Page:Twice-Told Tales (1851) vol 2.djvu/59

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'Pour it down the villain's throat!' cried the Virginian, fiercely.

'Turn him out of the house!' cried Captain Langford, seizing Jervase Helwyse so roughly by the shoulder that the sacramental cup was overturned, and its contents sprinkled upon Lady Eleanore's mantle. 'Whether knave, fool, or Bedlamite, it is intolerable that the fellow should go at large.'

'Pray, gentlemen, do my poor admirer no harm,' said Lady Eleanore, with a faint and weary smile. 'Take him out of my sight, if such be your pleasure; for I can find in my heart to do nothing but laugh at him—whereas, in all decency and conscience, it would become me to weep for the mischief I have wrought!'

But while the bystanders were attempting to lead away the unfortunate young man, he broke from them, and with a wild, impassioned earnestness, offered a new and equally strange petition to Lady Eleanore. It was no other than that she should throw off the mantle, which, while he pressed the silver cup of wine upon her, she had drawn more closely around her form, so as almost to shroud herself within it.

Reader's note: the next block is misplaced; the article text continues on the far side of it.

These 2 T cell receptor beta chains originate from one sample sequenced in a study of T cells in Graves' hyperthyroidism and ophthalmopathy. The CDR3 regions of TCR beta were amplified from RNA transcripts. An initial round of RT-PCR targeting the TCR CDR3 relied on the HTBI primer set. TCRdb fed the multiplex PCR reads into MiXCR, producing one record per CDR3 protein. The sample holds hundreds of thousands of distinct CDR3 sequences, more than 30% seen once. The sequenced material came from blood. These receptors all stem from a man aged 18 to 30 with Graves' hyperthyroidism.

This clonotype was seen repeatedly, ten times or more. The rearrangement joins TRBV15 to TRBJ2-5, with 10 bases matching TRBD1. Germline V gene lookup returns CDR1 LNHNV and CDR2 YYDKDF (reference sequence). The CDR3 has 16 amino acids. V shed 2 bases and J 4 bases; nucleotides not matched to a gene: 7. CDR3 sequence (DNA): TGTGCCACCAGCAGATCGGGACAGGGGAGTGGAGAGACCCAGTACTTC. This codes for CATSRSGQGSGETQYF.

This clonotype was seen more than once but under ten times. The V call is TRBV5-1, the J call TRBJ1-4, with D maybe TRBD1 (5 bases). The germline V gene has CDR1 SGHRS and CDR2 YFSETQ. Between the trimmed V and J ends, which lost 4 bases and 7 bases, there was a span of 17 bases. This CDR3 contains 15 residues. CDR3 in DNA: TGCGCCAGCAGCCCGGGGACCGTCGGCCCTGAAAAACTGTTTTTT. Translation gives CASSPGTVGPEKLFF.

'Cast it from you!' exclaimed Jervase Helwyse, clasping his hands in an agony of entreaty. 'It may not yet be too late! Give the accursed garment to the flames!'

But Lady Eleanore, with a laugh of scorn, drew the rich folds of the embroidered mantle over her head, in such a fashion as to give a completely new aspect to her beautiful face, which—half-hidden, half-revealed—seemed to belong to some being of mysterious character and purposes.